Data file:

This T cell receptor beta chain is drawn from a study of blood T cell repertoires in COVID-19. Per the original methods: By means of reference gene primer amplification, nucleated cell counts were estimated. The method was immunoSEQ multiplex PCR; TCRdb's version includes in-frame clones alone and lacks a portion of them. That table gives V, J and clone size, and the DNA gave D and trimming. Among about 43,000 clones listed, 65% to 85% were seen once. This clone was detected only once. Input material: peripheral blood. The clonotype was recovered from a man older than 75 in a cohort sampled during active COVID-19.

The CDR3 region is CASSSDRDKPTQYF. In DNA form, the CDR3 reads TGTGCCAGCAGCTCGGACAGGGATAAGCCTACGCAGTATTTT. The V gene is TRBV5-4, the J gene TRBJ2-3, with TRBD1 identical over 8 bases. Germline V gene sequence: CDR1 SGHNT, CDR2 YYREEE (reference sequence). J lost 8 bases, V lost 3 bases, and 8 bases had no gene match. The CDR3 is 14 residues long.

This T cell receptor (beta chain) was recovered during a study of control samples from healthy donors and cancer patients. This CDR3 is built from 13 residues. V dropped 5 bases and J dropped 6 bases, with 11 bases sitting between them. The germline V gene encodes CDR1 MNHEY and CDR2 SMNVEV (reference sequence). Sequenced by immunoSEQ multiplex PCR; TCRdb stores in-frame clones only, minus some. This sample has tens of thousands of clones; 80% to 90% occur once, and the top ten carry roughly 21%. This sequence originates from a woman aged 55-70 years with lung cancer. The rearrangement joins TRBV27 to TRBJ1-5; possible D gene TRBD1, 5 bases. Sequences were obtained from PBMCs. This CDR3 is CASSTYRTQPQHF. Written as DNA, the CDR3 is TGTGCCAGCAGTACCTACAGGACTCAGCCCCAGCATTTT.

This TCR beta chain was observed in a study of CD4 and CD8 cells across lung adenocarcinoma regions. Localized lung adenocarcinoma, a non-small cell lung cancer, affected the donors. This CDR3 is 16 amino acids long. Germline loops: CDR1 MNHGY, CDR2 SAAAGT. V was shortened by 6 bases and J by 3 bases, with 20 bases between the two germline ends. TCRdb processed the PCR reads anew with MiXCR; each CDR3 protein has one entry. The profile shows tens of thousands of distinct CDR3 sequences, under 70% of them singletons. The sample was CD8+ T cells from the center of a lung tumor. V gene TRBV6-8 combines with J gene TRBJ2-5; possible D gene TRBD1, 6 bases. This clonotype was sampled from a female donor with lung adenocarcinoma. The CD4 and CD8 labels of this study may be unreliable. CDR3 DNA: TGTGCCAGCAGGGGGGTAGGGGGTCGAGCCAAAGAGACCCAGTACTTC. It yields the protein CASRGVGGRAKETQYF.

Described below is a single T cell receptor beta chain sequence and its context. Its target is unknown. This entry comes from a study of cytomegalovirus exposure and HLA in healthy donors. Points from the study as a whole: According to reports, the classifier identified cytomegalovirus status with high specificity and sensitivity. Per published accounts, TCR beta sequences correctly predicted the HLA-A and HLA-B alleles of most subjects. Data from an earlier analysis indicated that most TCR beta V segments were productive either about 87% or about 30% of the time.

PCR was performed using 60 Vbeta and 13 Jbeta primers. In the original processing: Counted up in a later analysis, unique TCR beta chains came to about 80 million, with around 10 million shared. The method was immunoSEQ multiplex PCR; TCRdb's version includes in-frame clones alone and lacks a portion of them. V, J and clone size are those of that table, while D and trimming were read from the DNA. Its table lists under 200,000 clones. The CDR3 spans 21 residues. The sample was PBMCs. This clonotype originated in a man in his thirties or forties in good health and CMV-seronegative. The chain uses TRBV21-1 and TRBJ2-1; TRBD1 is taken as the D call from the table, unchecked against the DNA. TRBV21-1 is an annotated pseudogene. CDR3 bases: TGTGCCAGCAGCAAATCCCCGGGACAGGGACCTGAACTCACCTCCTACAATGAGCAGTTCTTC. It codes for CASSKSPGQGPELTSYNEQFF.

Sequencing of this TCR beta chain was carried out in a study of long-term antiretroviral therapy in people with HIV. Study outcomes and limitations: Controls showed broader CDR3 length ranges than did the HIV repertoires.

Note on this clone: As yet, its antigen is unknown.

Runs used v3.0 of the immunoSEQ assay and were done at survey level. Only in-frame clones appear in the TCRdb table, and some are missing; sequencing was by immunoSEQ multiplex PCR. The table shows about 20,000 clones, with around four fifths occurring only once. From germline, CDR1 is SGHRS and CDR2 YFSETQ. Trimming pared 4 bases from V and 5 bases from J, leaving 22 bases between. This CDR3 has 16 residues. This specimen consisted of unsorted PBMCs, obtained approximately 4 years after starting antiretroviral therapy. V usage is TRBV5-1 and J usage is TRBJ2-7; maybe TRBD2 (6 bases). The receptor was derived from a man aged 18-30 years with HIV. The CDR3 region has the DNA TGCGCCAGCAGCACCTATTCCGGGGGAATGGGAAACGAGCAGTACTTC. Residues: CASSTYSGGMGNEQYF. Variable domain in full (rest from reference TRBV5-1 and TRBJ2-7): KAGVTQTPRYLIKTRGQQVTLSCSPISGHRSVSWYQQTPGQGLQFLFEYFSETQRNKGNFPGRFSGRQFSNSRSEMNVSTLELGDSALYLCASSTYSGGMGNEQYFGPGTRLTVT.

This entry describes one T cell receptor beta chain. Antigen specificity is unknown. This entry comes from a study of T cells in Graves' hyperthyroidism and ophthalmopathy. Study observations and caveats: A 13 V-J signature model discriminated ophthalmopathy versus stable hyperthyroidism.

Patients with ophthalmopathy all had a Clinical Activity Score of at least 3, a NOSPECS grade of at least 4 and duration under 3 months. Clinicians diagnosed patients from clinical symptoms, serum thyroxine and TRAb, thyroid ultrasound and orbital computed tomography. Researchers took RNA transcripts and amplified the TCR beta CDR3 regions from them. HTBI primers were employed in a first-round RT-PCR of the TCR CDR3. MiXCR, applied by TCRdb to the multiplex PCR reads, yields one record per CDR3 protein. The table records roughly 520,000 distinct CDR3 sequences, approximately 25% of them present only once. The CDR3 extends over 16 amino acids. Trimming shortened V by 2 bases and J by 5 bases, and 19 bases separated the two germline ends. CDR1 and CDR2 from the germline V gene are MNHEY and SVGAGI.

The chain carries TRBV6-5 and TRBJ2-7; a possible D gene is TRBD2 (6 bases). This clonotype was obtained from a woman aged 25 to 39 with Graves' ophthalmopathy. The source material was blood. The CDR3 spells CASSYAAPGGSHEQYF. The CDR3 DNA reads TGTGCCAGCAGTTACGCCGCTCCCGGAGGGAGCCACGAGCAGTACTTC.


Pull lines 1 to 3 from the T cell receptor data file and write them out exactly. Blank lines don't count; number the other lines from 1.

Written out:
This T cell receptor beta chain is drawn from a study of blood T cell repertoires in COVID-19. Per the original methods: By means of reference gene primer amplification, nucleated cell counts were estimated. The method was immunoSEQ multiplex PCR; TCRdb's version includes in-frame clones alone and lacks a portion of them. That table gives V, J and clone size, and the DNA gave D and trimming. Among about 43,000 clones listed, 65% to 85% were seen once. This clone was detected only once. Input material: peripheral blood. The clonotype was recovered from a man older than 75 in a cohort sampled during active COVID-19.

The CDR3 region is CASSSDRDKPTQYF. In DNA form, the CDR3 reads TGTGCCAGCAGCTCGGACAGGGATAAGCCTACGCAGTATTTT. The V gene is TRBV5-4, the J gene TRBJ2-3, with TRBD1 identical over 8 bases. Germline V gene sequence: CDR1 SGHNT, CDR2 YYREEE (reference sequence). J lost 8 bases, V lost 3 bases, and 8 bases had no gene match. The CDR3 is 14 residues long.

This T cell receptor (beta chain) was recovered during a study of control samples from healthy donors and cancer patients. This CDR3 is built from 13 residues. V dropped 5 bases and J dropped 6 bases, with 11 bases sitting between them. The germline V gene encodes CDR1 MNHEY and CDR2 SMNVEV (reference sequence). Sequenced by immunoSEQ multiplex PCR; TCRdb stores in-frame clones only, minus some. This sample has tens of thousands of clones; 80% to 90% occur once, and the top ten carry roughly 21%. This sequence originates from a woman aged 55-70 years with lung cancer. The rearrangement joins TRBV27 to TRBJ1-5; possible D gene TRBD1, 5 bases. Sequences were obtained from PBMCs. This CDR3 is CASSTYRTQPQHF. Written as DNA, the CDR3 is TGTGCCAGCAGTACCTACAGGACTCAGCCCCAGCATTTT.